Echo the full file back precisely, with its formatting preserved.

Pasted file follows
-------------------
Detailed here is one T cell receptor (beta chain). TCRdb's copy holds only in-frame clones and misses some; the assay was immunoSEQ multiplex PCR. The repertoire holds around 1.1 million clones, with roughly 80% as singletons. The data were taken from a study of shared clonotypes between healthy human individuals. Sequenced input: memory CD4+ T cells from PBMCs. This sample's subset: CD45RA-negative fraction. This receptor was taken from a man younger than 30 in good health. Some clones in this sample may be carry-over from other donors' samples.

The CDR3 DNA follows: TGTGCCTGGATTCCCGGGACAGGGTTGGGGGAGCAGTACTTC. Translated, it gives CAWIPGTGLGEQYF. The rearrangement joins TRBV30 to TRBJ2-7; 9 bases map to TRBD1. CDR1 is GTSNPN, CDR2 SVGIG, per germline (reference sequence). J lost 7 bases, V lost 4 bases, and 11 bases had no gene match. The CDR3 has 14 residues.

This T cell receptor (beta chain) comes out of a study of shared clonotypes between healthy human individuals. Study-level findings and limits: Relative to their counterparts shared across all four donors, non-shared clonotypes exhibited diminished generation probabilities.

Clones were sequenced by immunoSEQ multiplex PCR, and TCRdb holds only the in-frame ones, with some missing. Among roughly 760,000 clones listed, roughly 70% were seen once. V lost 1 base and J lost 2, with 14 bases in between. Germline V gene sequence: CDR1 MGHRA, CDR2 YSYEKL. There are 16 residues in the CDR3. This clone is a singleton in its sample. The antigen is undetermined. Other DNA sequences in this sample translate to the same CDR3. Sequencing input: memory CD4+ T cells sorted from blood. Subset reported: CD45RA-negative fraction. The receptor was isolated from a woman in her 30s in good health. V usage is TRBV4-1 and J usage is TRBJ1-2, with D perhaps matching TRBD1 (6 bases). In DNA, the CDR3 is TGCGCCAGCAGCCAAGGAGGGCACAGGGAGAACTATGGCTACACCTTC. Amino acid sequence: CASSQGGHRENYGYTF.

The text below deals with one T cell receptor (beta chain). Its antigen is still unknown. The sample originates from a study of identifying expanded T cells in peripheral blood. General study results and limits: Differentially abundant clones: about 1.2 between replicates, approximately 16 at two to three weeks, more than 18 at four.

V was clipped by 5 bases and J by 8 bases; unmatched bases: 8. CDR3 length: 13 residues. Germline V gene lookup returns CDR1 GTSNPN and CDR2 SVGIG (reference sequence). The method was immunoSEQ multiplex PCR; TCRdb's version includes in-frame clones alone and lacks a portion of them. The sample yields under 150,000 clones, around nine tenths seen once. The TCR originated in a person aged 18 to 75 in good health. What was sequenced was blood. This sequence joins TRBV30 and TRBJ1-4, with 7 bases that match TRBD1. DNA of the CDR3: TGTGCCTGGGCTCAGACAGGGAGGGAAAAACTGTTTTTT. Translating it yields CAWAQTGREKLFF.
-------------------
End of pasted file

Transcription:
Detailed here is one T cell receptor (beta chain). TCRdb's copy holds only in-frame clones and misses some; the assay was immunoSEQ multiplex PCR. The repertoire holds around 1.1 million clones, with roughly 80% as singletons. The data were taken from a study of shared clonotypes between healthy human individuals. Sequenced input: memory CD4+ T cells from PBMCs. This sample's subset: CD45RA-negative fraction. This receptor was taken from a man younger than 30 in good health. Some clones in this sample may be carry-over from other donors' samples.

The CDR3 DNA follows: TGTGCCTGGATTCCCGGGACAGGGTTGGGGGAGCAGTACTTC. Translated, it gives CAWIPGTGLGEQYF. The rearrangement joins TRBV30 to TRBJ2-7; 9 bases map to TRBD1. CDR1 is GTSNPN, CDR2 SVGIG, per germline (reference sequence). J lost 7 bases, V lost 4 bases, and 11 bases had no gene match. The CDR3 has 14 residues.

This T cell receptor (beta chain) comes out of a study of shared clonotypes between healthy human individuals. Study-level findings and limits: Relative to their counterparts shared across all four donors, non-shared clonotypes exhibited diminished generation probabilities.

Clones were sequenced by immunoSEQ multiplex PCR, and TCRdb holds only the in-frame ones, with some missing. Among roughly 760,000 clones listed, roughly 70% were seen once. V lost 1 base and J lost 2, with 14 bases in between. Germline V gene sequence: CDR1 MGHRA, CDR2 YSYEKL. There are 16 residues in the CDR3. This clone is a singleton in its sample. The antigen is undetermined. Other DNA sequences in this sample translate to the same CDR3. Sequencing input: memory CD4+ T cells sorted from blood. Subset reported: CD45RA-negative fraction. The receptor was isolated from a woman in her 30s in good health. V usage is TRBV4-1 and J usage is TRBJ1-2, with D perhaps matching TRBD1 (6 bases). In DNA, the CDR3 is TGCGCCAGCAGCCAAGGAGGGCACAGGGAGAACTATGGCTACACCTTC. Amino acid sequence: CASSQGGHRENYGYTF.

The text below deals with one T cell receptor (beta chain). Its antigen is still unknown. The sample originates from a study of identifying expanded T cells in peripheral blood. General study results and limits: Differentially abundant clones: about 1.2 between replicates, approximately 16 at two to three weeks, more than 18 at four.

V was clipped by 5 bases and J by 8 bases; unmatched bases: 8. CDR3 length: 13 residues. Germline V gene lookup returns CDR1 GTSNPN and CDR2 SVGIG (reference sequence). The method was immunoSEQ multiplex PCR; TCRdb's version includes in-frame clones alone and lacks a portion of them. The sample yields under 150,000 clones, around nine tenths seen once. The TCR originated in a person aged 18 to 75 in good health. What was sequenced was blood. This sequence joins TRBV30 and TRBJ1-4, with 7 bases that match TRBD1. DNA of the CDR3: TGTGCCTGGGCTCAGACAGGGAGGGAAAAACTGTTTTTT. Translating it yields CAWAQTGREKLFF.